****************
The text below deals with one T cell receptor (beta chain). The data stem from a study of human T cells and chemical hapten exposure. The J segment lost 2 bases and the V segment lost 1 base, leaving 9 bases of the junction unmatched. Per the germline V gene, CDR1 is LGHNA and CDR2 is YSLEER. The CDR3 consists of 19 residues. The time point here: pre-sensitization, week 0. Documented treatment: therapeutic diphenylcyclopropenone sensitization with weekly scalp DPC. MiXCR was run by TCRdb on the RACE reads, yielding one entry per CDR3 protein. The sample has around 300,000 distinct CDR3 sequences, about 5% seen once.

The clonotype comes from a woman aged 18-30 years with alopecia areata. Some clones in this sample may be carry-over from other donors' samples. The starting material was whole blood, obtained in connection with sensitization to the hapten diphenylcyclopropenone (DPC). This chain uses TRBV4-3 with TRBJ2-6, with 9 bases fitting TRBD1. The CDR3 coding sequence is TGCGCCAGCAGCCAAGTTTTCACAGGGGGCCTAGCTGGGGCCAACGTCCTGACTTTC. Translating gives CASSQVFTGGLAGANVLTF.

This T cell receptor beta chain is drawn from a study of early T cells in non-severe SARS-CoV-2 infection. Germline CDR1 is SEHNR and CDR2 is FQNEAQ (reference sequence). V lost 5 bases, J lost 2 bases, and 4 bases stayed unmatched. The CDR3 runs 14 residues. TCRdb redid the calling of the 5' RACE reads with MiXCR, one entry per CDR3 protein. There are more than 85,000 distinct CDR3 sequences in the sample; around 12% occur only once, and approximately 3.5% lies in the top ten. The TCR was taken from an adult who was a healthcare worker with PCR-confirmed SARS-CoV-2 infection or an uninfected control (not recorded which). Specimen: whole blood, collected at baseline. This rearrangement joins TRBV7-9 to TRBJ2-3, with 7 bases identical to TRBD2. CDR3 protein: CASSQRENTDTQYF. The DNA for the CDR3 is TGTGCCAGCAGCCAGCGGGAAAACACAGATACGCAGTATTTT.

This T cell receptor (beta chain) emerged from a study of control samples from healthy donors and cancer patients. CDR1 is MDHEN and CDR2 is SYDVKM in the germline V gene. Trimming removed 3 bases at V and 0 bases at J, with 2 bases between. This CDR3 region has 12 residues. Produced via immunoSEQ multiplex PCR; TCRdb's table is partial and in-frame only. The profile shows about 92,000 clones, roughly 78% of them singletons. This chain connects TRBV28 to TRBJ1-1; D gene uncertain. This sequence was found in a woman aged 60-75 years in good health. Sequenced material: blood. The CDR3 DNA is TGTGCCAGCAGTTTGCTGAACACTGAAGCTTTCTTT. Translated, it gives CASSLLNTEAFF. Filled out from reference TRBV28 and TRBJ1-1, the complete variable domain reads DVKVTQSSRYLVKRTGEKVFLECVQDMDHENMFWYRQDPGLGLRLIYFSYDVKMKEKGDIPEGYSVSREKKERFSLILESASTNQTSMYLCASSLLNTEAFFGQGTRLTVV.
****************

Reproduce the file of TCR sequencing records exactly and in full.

The text below deals with one T cell receptor (beta chain). The data stem from a study of human T cells and chemical hapten exposure. The J segment lost 2 bases and the V segment lost 1 base, leaving 9 bases of the junction unmatched. Per the germline V gene, CDR1 is LGHNA and CDR2 is YSLEER. The CDR3 consists of 19 residues. The time point here: pre-sensitization, week 0. Documented treatment: therapeutic diphenylcyclopropenone sensitization with weekly scalp DPC. MiXCR was run by TCRdb on the RACE reads, yielding one entry per CDR3 protein. The sample has around 300,000 distinct CDR3 sequences, about 5% seen once.

The clonotype comes from a woman aged 18-30 years with alopecia areata. Some clones in this sample may be carry-over from other donors' samples. The starting material was whole blood, obtained in connection with sensitization to the hapten diphenylcyclopropenone (DPC). This chain uses TRBV4-3 with TRBJ2-6, with 9 bases fitting TRBD1. The CDR3 coding sequence is TGCGCCAGCAGCCAAGTTTTCACAGGGGGCCTAGCTGGGGCCAACGTCCTGACTTTC. Translating gives CASSQVFTGGLAGANVLTF.

This T cell receptor beta chain is drawn from a study of early T cells in non-severe SARS-CoV-2 infection. Germline CDR1 is SEHNR and CDR2 is FQNEAQ (reference sequence). V lost 5 bases, J lost 2 bases, and 4 bases stayed unmatched. The CDR3 runs 14 residues. TCRdb redid the calling of the 5' RACE reads with MiXCR, one entry per CDR3 protein. There are more than 85,000 distinct CDR3 sequences in the sample; around 12% occur only once, and approximately 3.5% lies in the top ten. The TCR was taken from an adult who was a healthcare worker with PCR-confirmed SARS-CoV-2 infection or an uninfected control (not recorded which). Specimen: whole blood, collected at baseline. This rearrangement joins TRBV7-9 to TRBJ2-3, with 7 bases identical to TRBD2. CDR3 protein: CASSQRENTDTQYF. The DNA for the CDR3 is TGTGCCAGCAGCCAGCGGGAAAACACAGATACGCAGTATTTT.

This T cell receptor (beta chain) emerged from a study of control samples from healthy donors and cancer patients. CDR1 is MDHEN and CDR2 is SYDVKM in the germline V gene. Trimming removed 3 bases at V and 0 bases at J, with 2 bases between. This CDR3 region has 12 residues. Produced via immunoSEQ multiplex PCR; TCRdb's table is partial and in-frame only. The profile shows about 92,000 clones, roughly 78% of them singletons. This chain connects TRBV28 to TRBJ1-1; D gene uncertain. This sequence was found in a woman aged 60-75 years in good health. Sequenced material: blood. The CDR3 DNA is TGTGCCAGCAGTTTGCTGAACACTGAAGCTTTCTTT. Translated, it gives CASSLLNTEAFF. Filled out from reference TRBV28 and TRBJ1-1, the complete variable domain reads DVKVTQSSRYLVKRTGEKVFLECVQDMDHENMFWYRQDPGLGLRLIYFSYDVKMKEKGDIPEGYSVSREKKERFSLILESASTNQTSMYLCASSLLNTEAFFGQGTRLTVV.